Generally, an ANDA’s labeling must be the same as its RLD’s labeling. DMF holders should include information on the control of materials used in the manufacture of the drug substance and provide a justification for the starting material selection for the process. The DMF requires a complete description of the API manufacturing process as part of a complete description of the API manufacturing process. An ANDA for an aseptically processed generic drug product requires in-process acceptance criteria for the total number of microorganisms associated with the unfiltered bulk drug solution prior to its sterilization (bioburden) because the “bioburden can contribute impurities (e.g., endotoxin) to, and lead to degradation of, the drug product. It is critical for applicants to submit complete bioanalytical study reports and to validate bioanalytical methods used in their BE studies, including clinical summary data from in vivo BE studies with properly formatted tables summarizing various aspects of the BE submission. In original ANDA submissions, applicants should include all of the BE and safety information related to the conduct of in vivo BE studies that are listed in the FDA draft guidance for industry ANDA Submissions — Content and Format of Abbreviated New Drug Applications.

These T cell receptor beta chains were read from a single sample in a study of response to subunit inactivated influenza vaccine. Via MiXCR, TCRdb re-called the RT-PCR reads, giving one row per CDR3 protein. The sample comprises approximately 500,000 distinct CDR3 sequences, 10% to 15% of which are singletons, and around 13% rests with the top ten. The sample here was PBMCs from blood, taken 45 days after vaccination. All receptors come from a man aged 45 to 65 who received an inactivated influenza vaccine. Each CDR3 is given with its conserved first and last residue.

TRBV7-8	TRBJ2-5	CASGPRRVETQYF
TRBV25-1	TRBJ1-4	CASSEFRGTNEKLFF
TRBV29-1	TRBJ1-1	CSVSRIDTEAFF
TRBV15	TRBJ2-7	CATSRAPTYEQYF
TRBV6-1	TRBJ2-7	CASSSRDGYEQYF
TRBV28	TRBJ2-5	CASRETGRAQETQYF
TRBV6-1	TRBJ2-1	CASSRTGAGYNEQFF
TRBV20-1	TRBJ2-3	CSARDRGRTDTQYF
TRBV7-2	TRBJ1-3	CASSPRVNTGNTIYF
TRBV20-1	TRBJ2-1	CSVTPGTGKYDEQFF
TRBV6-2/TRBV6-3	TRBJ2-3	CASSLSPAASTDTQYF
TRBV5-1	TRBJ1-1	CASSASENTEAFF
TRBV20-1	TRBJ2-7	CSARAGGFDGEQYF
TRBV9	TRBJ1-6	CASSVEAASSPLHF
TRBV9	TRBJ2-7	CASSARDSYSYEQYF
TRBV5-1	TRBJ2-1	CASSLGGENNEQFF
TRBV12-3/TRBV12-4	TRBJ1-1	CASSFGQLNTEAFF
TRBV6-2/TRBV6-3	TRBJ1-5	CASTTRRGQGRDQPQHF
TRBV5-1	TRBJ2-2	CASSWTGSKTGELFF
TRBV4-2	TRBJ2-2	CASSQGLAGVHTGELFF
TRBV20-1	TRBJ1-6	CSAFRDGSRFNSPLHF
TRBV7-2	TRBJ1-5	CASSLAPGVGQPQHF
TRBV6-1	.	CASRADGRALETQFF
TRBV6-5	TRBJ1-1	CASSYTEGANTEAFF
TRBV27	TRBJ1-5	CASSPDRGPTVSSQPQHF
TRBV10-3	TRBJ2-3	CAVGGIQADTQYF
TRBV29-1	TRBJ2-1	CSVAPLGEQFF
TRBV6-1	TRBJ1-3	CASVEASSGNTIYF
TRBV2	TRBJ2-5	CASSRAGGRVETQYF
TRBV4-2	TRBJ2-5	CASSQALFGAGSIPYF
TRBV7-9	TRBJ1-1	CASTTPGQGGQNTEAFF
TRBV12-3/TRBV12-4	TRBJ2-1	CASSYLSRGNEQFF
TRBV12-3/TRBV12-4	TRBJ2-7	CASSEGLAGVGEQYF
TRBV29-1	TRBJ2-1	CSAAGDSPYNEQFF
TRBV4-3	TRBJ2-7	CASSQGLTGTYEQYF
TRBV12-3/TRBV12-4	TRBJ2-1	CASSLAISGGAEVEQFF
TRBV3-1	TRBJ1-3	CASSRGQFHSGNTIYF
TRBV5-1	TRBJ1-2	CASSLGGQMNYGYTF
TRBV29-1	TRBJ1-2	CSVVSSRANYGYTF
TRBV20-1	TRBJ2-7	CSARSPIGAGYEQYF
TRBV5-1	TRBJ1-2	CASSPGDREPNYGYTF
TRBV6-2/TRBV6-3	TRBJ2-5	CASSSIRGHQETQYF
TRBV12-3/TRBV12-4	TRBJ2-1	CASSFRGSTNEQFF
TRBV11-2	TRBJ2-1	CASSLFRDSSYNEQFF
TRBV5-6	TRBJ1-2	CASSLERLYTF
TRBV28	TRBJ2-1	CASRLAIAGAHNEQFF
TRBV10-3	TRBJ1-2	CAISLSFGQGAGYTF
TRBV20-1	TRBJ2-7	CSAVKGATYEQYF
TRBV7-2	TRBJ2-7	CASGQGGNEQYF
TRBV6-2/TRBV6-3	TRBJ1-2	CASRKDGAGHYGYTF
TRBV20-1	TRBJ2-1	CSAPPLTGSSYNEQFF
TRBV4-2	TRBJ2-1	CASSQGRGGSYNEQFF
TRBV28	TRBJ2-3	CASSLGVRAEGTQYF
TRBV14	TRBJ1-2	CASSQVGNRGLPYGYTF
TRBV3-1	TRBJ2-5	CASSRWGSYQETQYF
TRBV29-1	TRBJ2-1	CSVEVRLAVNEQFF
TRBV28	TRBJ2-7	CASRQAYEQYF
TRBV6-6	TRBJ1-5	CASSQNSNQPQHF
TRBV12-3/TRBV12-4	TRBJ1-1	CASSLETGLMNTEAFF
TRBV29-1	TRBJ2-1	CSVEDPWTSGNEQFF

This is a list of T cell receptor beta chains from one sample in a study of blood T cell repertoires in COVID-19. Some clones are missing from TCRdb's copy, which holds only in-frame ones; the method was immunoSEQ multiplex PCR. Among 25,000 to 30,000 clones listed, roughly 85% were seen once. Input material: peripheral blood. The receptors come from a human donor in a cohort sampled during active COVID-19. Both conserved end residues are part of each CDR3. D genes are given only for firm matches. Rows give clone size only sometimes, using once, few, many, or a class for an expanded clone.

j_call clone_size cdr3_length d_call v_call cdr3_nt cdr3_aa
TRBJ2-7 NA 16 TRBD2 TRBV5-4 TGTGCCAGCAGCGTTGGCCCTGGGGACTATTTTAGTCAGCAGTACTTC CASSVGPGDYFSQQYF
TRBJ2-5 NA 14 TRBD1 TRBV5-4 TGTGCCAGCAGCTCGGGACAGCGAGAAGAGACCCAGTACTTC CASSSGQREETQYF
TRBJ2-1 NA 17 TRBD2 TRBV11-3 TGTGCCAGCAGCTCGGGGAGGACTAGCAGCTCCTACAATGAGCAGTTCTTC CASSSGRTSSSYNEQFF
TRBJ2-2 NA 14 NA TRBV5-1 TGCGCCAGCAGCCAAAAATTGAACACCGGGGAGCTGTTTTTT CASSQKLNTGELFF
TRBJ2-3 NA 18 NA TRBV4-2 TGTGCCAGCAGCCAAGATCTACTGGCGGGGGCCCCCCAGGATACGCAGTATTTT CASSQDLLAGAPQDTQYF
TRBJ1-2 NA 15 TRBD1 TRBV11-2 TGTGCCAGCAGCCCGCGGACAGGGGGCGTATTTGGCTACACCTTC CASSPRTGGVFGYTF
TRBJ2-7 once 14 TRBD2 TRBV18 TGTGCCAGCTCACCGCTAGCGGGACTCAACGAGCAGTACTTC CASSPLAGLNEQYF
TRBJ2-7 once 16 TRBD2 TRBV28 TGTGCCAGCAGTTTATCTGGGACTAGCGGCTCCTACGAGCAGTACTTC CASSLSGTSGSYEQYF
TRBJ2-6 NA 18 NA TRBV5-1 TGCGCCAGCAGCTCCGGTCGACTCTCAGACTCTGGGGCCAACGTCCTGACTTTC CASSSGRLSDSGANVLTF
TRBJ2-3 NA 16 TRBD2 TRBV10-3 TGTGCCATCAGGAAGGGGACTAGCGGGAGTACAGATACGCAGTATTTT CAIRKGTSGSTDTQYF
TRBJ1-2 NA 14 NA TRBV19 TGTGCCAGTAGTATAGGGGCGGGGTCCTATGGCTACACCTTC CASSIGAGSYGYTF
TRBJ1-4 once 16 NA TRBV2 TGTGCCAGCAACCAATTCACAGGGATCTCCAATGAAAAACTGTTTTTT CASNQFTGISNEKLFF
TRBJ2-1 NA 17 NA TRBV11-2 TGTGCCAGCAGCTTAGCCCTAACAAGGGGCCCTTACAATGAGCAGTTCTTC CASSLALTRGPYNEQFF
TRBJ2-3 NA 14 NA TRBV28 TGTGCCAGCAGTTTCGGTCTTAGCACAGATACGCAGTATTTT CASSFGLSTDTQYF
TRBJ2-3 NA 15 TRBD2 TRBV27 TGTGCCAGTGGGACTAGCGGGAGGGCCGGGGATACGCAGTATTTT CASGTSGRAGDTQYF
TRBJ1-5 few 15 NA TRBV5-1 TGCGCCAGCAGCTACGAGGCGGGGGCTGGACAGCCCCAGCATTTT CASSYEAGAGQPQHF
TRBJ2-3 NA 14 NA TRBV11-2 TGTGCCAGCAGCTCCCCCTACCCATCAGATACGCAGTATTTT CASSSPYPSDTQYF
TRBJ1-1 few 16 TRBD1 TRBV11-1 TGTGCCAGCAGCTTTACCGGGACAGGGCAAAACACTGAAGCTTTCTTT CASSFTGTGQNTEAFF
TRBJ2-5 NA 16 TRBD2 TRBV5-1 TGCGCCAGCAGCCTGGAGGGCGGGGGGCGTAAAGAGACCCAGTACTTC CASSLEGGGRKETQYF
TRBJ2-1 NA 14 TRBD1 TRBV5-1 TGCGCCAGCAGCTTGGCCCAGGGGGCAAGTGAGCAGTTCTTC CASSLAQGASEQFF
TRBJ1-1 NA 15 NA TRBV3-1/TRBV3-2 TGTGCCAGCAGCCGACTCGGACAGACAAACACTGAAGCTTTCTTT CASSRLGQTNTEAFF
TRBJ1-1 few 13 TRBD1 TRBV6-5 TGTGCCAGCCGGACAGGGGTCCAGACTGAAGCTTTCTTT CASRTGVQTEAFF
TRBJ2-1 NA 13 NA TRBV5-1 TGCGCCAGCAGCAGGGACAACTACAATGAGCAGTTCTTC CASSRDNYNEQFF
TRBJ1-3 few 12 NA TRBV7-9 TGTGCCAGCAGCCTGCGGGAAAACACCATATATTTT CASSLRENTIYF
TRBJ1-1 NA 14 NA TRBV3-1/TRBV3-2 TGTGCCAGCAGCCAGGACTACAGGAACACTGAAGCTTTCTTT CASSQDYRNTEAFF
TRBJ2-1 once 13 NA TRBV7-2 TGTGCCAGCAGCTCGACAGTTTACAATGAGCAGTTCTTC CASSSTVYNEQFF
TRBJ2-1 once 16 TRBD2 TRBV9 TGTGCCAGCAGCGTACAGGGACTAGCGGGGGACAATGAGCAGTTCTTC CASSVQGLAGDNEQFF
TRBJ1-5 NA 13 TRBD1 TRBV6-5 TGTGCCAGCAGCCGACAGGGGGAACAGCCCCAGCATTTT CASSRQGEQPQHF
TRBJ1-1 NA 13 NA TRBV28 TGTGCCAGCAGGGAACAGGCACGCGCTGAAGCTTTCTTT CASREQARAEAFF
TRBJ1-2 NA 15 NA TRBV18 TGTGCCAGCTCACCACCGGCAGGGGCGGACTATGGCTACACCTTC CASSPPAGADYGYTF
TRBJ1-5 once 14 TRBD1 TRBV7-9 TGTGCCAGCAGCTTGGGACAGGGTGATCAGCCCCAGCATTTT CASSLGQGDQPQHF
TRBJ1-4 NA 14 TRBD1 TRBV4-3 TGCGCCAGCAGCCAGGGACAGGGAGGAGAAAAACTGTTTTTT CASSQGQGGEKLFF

Similar processes apply to generic animal drugs, except under different laws and regulations and different acronyms. An ANADA is used to seek approval of a generic new animal drug. A generic new animal drug is a copy of an approved new animal drug (RLNAD) for which patents or other periods of exclusivity are at or near expiration. The Generic Animal Drug and Patent Term Restoration Act (GADPTRA) is the law that defines what a generic animal drug ANADA is. RLD becomes RLNAD for animal generics. The approved RLNAD that the generic sponsor intends to copy must be identified (Can be found in the Green Book, as opposed to the Orange Book for human drugs). Information needed to include in the submission is similar, including bioequivalence and manufacturing methods. There are additional requirements, including a tissue residue depletion study if it is intended for use in food-producing animals, an environmental assessment (EA), or a request for categorical exclusion from the requirement to prepare an EA. In some cases, CVM requests samples of the product, and an FOI Summary, which summarizes the studies forming the basis of approval of the ANADA. The biggest difference is that an ANADA is submitted to CVM, not CDER.